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						Maserati Mexico
1 of 485: 1968 Maserati Mexico Coupe

1968 Maserati Mexico Coupe

By Dean Larson

Photos: Seller, Hemmings

Speed was easy to come by in the mid 1960s if all you needed was a pair of buckets and a big engine. But what about something transport two or three adults with a few bags? Something stylish, with ample space and power to hit triple digit speeds on the open roadways. Well then you needed a four-seat grand touring car, and Europe had excellent options out there, provided you had deep pockets. One of the most subtle and stylish offerings came from Maserati, in the 4.7-liter V8 Mexico coupe.

The svelte Mexico coupe came actually about through a one-off prototype 2+2 body constructed by Vignale in 1965. A radical 4.9-liter 5000 GT was damaged and ended up getting stripped down to the chassis to serve as the mechanical basis for the new build. The finished car was quite stylish, and was purchased by the Mexican president Adolfo López Mateos, which is thought to be the inspiration for the Mexico name.

Noting the favorable reception at the October Paris Motor Show in 1966, Maserati planned a Mexico production model to be based on a modified Maserati Quattroporte chassis. 290 hp came by way of a 4.7-liter Maserati V8 with twin-choke Weber carburetors, and later a less powerful 4.2-liter engine was made available as well. A plush leather interior was fitted from the factory, and the 4.7-liter cars rolled on chrome Borrani wheels. Just 485 versions of the production Mexico were built, and the rarest and most desirable are the 4.7-liter cars, as just 175 were built.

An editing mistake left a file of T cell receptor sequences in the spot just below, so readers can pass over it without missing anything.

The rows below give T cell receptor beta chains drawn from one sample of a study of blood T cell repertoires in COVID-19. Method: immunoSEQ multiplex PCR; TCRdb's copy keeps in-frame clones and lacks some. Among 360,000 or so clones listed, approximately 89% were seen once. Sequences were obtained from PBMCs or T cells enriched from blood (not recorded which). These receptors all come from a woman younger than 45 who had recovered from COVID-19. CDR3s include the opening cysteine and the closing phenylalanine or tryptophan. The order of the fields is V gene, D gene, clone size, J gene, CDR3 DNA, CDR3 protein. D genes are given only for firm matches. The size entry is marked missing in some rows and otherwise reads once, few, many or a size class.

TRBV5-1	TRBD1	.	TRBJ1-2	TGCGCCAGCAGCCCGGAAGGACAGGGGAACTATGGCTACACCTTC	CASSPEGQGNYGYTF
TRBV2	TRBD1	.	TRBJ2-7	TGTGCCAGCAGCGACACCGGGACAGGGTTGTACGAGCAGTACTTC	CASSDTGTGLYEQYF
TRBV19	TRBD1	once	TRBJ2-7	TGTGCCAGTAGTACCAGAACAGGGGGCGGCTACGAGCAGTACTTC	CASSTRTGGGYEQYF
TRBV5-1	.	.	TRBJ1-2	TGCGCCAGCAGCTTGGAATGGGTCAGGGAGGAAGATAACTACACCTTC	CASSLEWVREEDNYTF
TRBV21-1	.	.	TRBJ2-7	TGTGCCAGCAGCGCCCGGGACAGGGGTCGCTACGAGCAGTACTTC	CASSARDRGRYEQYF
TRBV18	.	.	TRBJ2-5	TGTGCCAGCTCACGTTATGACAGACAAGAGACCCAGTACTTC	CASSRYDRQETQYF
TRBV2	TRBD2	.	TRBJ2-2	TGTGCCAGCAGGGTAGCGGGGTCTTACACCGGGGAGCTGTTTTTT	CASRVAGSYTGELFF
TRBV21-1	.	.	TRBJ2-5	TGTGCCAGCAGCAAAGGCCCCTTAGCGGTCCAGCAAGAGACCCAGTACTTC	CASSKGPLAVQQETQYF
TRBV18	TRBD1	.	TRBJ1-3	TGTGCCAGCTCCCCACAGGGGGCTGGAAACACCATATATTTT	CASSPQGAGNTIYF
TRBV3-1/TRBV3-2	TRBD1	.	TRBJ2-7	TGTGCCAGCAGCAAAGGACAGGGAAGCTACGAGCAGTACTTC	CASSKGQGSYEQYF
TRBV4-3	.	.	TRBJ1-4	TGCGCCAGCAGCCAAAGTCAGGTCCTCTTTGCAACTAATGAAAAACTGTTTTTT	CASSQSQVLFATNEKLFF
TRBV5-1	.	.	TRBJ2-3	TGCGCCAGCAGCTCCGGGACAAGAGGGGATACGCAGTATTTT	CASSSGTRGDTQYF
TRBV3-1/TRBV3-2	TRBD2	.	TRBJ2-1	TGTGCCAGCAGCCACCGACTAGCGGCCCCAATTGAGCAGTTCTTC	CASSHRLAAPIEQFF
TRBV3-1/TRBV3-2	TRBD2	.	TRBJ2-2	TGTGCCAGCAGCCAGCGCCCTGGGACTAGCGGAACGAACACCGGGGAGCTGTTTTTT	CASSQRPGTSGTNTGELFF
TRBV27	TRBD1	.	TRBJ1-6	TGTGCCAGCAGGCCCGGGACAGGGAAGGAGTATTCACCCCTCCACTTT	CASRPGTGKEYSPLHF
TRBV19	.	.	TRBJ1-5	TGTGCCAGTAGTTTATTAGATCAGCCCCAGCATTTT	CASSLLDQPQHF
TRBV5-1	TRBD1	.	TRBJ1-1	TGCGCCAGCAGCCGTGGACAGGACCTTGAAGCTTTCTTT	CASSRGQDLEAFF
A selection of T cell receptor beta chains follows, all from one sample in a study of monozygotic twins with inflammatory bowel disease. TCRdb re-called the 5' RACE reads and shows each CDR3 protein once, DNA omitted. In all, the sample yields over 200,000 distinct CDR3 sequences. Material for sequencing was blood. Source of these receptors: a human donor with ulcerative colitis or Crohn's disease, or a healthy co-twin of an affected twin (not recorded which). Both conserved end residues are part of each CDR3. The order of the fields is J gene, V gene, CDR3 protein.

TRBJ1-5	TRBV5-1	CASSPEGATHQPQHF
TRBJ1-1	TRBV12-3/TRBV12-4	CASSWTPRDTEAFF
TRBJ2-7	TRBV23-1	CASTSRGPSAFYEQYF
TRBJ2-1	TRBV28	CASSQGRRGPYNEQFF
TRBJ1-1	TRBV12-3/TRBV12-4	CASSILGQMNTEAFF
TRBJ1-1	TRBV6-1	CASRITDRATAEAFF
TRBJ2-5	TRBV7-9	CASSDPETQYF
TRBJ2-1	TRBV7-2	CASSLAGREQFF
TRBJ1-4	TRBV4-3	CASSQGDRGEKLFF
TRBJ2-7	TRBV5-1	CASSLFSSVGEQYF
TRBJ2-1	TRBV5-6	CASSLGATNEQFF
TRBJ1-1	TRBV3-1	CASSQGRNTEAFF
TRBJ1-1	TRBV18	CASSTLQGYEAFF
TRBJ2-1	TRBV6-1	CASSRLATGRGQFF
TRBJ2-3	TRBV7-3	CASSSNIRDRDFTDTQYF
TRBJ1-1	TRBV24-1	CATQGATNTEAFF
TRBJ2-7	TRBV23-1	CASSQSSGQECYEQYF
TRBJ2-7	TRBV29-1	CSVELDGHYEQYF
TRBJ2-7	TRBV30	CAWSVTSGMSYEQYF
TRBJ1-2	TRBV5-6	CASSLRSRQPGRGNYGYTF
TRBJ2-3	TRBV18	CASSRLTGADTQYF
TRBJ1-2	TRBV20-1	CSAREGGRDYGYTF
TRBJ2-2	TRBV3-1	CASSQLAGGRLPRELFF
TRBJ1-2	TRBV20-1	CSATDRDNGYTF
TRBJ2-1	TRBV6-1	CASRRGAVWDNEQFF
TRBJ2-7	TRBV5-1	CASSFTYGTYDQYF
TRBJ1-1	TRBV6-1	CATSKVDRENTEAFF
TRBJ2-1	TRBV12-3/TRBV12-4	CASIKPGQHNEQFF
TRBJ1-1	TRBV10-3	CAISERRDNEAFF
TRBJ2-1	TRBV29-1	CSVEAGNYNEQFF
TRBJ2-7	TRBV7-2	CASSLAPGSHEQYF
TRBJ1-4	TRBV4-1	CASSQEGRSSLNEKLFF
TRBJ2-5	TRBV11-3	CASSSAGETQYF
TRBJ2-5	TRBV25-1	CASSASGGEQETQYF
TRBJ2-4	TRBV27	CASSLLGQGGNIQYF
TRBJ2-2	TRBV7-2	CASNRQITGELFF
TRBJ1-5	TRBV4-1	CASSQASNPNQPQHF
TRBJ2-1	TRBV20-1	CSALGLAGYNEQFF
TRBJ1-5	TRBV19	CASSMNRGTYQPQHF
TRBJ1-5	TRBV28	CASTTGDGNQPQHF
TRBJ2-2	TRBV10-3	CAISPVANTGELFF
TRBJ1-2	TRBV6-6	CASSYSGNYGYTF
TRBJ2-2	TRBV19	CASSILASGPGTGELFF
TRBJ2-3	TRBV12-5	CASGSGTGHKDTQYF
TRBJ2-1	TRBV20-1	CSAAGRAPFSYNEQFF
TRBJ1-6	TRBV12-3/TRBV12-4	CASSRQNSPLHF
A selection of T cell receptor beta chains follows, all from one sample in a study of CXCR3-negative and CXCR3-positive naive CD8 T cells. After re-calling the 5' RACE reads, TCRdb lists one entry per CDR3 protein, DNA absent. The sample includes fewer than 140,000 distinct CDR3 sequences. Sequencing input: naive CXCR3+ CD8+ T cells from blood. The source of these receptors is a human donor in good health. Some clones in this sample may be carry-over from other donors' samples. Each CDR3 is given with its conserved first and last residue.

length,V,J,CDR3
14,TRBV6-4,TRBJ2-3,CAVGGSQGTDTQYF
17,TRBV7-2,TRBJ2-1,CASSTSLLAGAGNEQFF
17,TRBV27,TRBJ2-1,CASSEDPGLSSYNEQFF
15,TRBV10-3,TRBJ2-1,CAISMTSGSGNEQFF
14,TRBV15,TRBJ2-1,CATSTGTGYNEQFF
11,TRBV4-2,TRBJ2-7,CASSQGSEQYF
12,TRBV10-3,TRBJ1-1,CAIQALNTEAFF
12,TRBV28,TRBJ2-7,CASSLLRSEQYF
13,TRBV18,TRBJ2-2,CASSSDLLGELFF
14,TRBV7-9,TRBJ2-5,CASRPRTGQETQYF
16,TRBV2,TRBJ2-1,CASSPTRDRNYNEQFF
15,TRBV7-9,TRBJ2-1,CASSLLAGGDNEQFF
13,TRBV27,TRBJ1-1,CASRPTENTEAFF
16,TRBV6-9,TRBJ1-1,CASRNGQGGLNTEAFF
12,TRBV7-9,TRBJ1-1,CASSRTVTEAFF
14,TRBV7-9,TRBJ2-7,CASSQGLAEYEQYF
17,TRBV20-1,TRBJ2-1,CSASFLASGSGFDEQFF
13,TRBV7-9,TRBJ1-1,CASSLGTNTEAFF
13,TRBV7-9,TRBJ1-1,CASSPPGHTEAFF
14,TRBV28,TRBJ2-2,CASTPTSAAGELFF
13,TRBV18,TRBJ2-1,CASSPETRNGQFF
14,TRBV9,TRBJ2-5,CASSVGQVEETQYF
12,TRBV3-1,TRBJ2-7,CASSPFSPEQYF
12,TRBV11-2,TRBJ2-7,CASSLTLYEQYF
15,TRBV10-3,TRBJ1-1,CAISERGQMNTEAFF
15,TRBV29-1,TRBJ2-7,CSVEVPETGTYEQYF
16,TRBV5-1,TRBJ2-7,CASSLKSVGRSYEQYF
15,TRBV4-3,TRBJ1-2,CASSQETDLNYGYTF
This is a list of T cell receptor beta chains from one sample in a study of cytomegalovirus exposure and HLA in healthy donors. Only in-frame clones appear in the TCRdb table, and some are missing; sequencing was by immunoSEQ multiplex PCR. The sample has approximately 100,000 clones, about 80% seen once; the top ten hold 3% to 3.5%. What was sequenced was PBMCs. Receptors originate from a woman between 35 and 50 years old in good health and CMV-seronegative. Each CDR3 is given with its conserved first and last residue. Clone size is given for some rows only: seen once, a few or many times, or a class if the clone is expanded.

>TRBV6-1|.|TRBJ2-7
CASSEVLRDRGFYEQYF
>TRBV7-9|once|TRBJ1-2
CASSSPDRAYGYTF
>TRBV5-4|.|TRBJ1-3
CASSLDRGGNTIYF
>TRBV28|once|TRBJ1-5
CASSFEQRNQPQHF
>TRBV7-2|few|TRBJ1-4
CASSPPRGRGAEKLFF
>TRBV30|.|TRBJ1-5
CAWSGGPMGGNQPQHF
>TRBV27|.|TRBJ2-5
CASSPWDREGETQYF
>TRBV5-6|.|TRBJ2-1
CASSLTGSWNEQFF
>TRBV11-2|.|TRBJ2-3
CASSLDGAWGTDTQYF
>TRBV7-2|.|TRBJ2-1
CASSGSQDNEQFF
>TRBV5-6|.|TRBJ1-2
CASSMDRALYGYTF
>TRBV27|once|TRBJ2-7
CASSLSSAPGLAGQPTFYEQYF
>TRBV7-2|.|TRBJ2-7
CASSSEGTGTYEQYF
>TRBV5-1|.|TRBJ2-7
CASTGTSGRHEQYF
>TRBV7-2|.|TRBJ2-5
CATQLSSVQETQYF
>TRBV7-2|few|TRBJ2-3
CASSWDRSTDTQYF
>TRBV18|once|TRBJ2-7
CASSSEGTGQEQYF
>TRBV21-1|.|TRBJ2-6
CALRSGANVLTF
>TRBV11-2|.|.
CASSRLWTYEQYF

This 1968 Maserati Mexico listed on Hemmings classifieds in Saint Charles, Illinois, appears to be everything on could as for in the marque. It’s one of the desirable 4.7-liter cars with Borrani wires, and it’s finished in an alluring combination of black paint over a red leather interior. The selling dealer notes that the car has been repainted and shows well, but the interior and driveline are said to be completely original. Mileage is moderate at just 52,715 shown.

It appears that this Maserati Mexico needs very little to be show ready, and I cant discern why the car is so reasonably priced at $85,000. Hagerty’s price guide suggests north of $110,000 for a fair condition 4.7-liter car, and nearly $200,000 for a concours example. There’s likely a reason the asking price is so low, but I’m not seeing it from the listing.

Check out the Maserati Mexico here on Hemmings classifieds.

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